“The project will convert the pond to a constructed wetland to restore its stormwater management functions, as well as improve water quality, increase wildlife habitat, and restore native plant species,” a staff report to the County Board said.
“Planned improvements include adding a forebay to accommodate accumulation and removal of sediments, a maintenance access path, a riser structure, and an outfall culvert to safely convey the stormwater runoff to the Four Mile Run stream during high storm events,” staff noted.
A community meeting, open to the public, will be held regarding construction plans before the project begins. The specific date of the meeting will be posted on the project webpage.
The restoration will benefit residents in the area of the pond, county staff said, along with W&OD Trail users and local wildlife.
Reducing sediment infiltration from stormwater and improving water quality will “restore the pond to the original depth,” the county said, and improve the “habitat for herons, ducks, turtles, frogs and fish.”
Arlington County is looking to restore and replant a man-made pond along the Washington & Old Dominion Trail starting in 2023.
Since it was built between 2001-2002, significant sediment deposits have settled in Sparrow Pond in Glencarlyn Park, harming the wildlife habitat and the water quality. About a decade ago, the county decided to defer cleaning up the sediment and instead, redesign and restore the pond, according to a staff presentation.
Fast forward to 2022 and the county is finally wrapping up the project’s planning phase and preparing for construction.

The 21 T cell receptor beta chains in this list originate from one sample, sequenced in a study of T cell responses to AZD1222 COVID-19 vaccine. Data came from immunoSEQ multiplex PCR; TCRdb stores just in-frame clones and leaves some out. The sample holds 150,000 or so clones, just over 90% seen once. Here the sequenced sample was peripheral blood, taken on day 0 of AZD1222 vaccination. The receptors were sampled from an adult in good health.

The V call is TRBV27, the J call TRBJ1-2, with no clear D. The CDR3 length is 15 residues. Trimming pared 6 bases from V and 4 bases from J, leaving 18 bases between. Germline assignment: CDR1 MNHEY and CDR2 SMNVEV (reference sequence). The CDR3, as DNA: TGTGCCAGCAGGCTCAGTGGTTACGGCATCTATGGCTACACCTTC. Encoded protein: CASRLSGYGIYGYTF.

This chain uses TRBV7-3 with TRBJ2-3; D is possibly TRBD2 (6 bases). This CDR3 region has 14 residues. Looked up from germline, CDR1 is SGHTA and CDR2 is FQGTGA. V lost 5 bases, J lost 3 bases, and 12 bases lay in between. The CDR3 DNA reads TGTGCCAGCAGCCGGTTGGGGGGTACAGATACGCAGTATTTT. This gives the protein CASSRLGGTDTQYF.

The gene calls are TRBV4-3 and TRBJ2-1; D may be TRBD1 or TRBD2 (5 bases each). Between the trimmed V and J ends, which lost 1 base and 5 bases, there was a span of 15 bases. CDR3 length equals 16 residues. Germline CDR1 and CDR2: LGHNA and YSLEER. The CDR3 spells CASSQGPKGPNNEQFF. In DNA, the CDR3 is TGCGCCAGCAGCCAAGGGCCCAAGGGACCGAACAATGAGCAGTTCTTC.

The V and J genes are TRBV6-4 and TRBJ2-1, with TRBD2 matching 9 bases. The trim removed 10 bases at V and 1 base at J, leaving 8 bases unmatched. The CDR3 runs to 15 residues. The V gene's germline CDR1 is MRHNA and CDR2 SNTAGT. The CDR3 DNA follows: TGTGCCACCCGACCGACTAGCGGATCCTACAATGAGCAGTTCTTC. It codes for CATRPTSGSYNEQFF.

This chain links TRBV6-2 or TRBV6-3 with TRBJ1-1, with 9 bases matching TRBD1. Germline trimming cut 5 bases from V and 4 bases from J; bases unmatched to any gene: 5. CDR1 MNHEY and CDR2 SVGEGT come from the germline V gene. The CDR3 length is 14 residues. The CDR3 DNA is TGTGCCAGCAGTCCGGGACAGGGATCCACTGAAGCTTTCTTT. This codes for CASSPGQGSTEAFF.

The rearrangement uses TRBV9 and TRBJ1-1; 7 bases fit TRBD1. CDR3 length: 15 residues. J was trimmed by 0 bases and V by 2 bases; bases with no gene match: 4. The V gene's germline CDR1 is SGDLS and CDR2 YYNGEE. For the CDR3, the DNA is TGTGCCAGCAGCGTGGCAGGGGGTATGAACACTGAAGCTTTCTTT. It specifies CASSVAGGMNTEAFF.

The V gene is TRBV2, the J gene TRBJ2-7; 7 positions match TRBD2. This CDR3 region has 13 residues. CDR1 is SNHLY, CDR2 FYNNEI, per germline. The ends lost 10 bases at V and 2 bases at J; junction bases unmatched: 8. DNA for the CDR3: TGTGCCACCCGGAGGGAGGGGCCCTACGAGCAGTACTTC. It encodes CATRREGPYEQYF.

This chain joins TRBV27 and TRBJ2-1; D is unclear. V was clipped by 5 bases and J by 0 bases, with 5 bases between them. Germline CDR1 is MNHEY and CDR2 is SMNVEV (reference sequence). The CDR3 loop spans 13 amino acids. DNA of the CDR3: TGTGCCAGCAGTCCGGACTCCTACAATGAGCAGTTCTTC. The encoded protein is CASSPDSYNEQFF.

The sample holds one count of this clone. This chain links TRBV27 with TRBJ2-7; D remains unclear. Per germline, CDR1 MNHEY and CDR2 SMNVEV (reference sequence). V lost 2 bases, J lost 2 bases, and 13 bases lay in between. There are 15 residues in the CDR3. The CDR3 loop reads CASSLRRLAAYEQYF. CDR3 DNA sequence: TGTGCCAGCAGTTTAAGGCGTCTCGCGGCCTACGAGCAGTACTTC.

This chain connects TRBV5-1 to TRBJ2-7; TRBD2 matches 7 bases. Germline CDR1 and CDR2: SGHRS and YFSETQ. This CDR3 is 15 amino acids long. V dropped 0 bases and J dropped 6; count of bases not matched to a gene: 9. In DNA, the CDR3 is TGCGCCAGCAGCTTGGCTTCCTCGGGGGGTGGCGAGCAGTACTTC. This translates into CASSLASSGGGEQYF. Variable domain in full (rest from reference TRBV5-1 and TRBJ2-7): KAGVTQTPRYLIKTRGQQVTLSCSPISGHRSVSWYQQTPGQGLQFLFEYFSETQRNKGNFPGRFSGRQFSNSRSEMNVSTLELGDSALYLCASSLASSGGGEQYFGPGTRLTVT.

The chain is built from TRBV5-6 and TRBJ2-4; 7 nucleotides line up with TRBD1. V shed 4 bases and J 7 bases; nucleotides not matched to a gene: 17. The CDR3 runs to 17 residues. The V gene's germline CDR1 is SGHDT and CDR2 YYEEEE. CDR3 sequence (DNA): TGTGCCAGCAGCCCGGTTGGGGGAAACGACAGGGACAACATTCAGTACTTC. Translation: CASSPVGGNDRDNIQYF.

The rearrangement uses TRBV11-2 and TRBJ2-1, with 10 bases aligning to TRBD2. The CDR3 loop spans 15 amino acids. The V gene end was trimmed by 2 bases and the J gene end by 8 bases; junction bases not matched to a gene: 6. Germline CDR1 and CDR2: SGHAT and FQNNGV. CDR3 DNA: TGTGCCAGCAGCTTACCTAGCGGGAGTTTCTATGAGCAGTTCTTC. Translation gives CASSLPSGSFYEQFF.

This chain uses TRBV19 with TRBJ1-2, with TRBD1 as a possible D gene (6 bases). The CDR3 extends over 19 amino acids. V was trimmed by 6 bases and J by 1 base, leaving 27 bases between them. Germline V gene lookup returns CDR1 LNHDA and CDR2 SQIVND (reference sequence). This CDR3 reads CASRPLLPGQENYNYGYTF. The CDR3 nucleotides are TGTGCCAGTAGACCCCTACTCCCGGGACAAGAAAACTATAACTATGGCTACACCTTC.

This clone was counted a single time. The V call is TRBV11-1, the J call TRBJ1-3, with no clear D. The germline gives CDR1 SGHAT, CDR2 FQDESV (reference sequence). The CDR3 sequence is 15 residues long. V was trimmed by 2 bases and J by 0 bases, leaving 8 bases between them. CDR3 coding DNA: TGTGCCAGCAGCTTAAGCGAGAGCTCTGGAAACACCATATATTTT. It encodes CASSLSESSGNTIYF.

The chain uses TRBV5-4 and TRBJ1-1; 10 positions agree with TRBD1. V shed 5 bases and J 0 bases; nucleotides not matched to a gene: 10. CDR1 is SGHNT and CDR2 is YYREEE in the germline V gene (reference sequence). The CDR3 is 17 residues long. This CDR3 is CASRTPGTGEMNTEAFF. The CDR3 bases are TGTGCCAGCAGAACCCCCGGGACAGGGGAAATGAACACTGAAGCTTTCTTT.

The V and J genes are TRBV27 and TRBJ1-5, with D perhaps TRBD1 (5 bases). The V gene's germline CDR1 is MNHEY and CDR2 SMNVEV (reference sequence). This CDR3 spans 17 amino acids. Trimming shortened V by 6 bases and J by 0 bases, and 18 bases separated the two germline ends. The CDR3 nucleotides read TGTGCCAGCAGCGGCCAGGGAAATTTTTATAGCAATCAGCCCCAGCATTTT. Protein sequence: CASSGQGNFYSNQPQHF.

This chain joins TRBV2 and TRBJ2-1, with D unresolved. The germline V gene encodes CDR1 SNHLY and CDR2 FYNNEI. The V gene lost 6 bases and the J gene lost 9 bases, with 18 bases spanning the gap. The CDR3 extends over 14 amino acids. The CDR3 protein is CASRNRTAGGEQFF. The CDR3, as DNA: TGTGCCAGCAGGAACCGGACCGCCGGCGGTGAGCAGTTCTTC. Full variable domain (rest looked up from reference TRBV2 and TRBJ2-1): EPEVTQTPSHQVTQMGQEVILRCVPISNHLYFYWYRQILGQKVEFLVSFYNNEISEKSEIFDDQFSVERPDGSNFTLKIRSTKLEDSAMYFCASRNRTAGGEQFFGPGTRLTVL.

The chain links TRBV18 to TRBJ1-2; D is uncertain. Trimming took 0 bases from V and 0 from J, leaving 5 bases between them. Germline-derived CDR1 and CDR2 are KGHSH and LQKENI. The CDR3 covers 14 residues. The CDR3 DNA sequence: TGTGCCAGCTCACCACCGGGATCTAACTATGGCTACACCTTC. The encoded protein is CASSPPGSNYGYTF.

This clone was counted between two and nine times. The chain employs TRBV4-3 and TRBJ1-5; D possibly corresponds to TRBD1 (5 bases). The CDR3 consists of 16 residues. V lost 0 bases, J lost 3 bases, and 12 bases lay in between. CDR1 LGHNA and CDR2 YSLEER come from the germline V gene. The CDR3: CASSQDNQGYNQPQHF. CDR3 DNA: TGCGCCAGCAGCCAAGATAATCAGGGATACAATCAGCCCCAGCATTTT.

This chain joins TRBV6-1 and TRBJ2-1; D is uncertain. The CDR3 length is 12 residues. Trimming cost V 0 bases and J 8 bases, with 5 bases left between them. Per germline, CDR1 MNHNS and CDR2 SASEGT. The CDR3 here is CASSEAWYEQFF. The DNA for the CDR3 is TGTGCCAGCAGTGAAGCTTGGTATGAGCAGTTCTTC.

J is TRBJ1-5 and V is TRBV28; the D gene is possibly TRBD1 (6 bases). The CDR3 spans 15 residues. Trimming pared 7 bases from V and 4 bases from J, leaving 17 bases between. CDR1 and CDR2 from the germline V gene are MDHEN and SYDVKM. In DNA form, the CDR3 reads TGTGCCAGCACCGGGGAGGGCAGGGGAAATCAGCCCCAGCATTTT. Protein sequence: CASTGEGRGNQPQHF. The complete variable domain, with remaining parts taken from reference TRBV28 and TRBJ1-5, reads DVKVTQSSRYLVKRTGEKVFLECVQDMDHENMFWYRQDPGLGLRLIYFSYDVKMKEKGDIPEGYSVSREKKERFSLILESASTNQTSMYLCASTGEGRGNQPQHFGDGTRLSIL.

Planned work includes an access path from S. Park Drive, a residential street off Arlington Blvd that dead-ends behind Glencarlyn Park, to the pond. The county intends to dig a sediment forebay and larger pools “to better filter stormwater and restore habitat for herons, ducks, turtles, frogs and fish,” according to the project webpage.
Additional, new stormwater management facilities will redirect runoff to the Four Mile Run stream, which could cut down on pollution and clouding downstream in the Chesapeake Bay. These changes should also prevent the W&OD Trail embankment from flooding during “100-year storm events” — or storms with a 1% chance of occurring every year — such as the 2019 flood precipitated by a torrential rainstorm, according to a staff report.
Before it can start, however, the Arlington County Board needs to approve agreements with the NOVA Parks and Dominion Energy, both of which own or control parts of the land surrounding the pond, where the new access path and stormwater facilities will be located.
The Board is slated to review these contracts on Saturday.
If the project is approved, construction would begin next year and take between six and nine months.
Preparatory work is already underway with special attention to wildlife, at the insistence of community members.
In the spring of 2021, the county installed a beaver baffle to help keep water levels stable and prevent the W&OD Trail embankment from flooding, all while not disturbing a beaver encampment in the pond area.
“The beaver baffle was an elegant solution that allowed the beaver to stay without endangering the W&OD trail embankment,” the county said in a project update.”The water levels came down and the pools on the bottom of the slope dried up. The slope and trail were safer again.”
Community members have emphasized in project meetings the importance of protecting wildlife, including beavers and the pond’s namesake swallows.
“We will work together to rescue native plants and affected animals like turtles and fish before beginning construction,” the county said. “Before being released, staff will test the animals so we don’t spread disease around the County.”
Plant and animal rescues will be planned for fall 2022, according to the project page.